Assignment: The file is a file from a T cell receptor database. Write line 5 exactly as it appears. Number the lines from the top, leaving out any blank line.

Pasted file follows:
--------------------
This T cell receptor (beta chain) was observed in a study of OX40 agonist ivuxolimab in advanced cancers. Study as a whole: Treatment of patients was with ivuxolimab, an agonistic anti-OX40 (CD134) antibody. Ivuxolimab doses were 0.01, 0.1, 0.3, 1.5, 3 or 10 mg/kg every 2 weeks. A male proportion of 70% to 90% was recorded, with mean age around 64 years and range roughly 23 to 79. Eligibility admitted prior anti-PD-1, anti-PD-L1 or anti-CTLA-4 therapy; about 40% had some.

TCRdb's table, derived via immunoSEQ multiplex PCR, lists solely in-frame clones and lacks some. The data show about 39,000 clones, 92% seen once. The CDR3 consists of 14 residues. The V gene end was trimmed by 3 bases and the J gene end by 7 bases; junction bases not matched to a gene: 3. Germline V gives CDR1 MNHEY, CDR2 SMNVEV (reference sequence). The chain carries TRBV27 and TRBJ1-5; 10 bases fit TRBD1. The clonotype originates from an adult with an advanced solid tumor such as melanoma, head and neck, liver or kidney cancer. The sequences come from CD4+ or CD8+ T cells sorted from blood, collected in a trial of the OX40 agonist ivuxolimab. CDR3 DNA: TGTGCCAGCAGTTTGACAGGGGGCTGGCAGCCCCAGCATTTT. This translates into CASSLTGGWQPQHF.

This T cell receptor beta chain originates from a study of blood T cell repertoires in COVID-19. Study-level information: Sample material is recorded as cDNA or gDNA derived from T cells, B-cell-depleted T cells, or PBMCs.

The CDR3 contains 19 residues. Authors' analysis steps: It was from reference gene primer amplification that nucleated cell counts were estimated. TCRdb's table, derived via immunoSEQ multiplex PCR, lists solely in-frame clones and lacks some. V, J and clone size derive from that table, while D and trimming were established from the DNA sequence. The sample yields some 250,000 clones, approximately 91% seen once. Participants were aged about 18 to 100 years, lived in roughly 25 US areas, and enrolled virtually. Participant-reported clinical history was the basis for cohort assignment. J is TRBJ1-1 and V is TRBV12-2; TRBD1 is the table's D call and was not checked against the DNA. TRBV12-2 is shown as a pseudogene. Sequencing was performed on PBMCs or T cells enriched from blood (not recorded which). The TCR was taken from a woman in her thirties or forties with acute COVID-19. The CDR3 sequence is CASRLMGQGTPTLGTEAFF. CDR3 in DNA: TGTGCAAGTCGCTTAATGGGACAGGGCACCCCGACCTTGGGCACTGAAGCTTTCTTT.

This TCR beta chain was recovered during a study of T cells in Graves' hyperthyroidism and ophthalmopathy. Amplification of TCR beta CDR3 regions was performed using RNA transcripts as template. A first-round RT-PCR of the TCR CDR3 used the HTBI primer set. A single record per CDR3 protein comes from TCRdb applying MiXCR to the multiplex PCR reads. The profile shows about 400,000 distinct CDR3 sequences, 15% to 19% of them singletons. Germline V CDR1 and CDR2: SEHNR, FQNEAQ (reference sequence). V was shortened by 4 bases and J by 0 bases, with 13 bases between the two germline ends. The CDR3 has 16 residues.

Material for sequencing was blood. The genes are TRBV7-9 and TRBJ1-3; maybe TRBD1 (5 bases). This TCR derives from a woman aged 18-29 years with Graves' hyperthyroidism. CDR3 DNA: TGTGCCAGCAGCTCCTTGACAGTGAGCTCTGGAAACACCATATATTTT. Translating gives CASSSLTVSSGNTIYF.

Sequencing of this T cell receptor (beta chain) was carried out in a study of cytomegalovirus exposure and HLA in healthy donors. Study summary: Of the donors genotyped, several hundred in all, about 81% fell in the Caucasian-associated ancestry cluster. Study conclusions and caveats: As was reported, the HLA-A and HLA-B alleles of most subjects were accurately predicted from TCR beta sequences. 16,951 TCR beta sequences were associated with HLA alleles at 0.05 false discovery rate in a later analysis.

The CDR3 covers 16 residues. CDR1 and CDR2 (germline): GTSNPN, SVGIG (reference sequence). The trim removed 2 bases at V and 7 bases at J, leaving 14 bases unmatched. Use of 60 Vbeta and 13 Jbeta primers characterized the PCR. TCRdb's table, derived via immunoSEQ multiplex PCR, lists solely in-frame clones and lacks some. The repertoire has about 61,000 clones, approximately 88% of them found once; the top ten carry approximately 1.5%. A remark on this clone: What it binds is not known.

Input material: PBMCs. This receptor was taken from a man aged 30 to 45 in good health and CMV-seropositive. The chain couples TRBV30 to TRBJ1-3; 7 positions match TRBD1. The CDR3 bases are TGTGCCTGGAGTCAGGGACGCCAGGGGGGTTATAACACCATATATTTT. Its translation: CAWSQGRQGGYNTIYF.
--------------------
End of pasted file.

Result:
This TCR beta chain was recovered during a study of T cells in Graves' hyperthyroidism and ophthalmopathy. Amplification of TCR beta CDR3 regions was performed using RNA transcripts as template. A first-round RT-PCR of the TCR CDR3 used the HTBI primer set. A single record per CDR3 protein comes from TCRdb applying MiXCR to the multiplex PCR reads. The profile shows about 400,000 distinct CDR3 sequences, 15% to 19% of them singletons. Germline V CDR1 and CDR2: SEHNR, FQNEAQ (reference sequence). V was shortened by 4 bases and J by 0 bases, with 13 bases between the two germline ends. The CDR3 has 16 residues.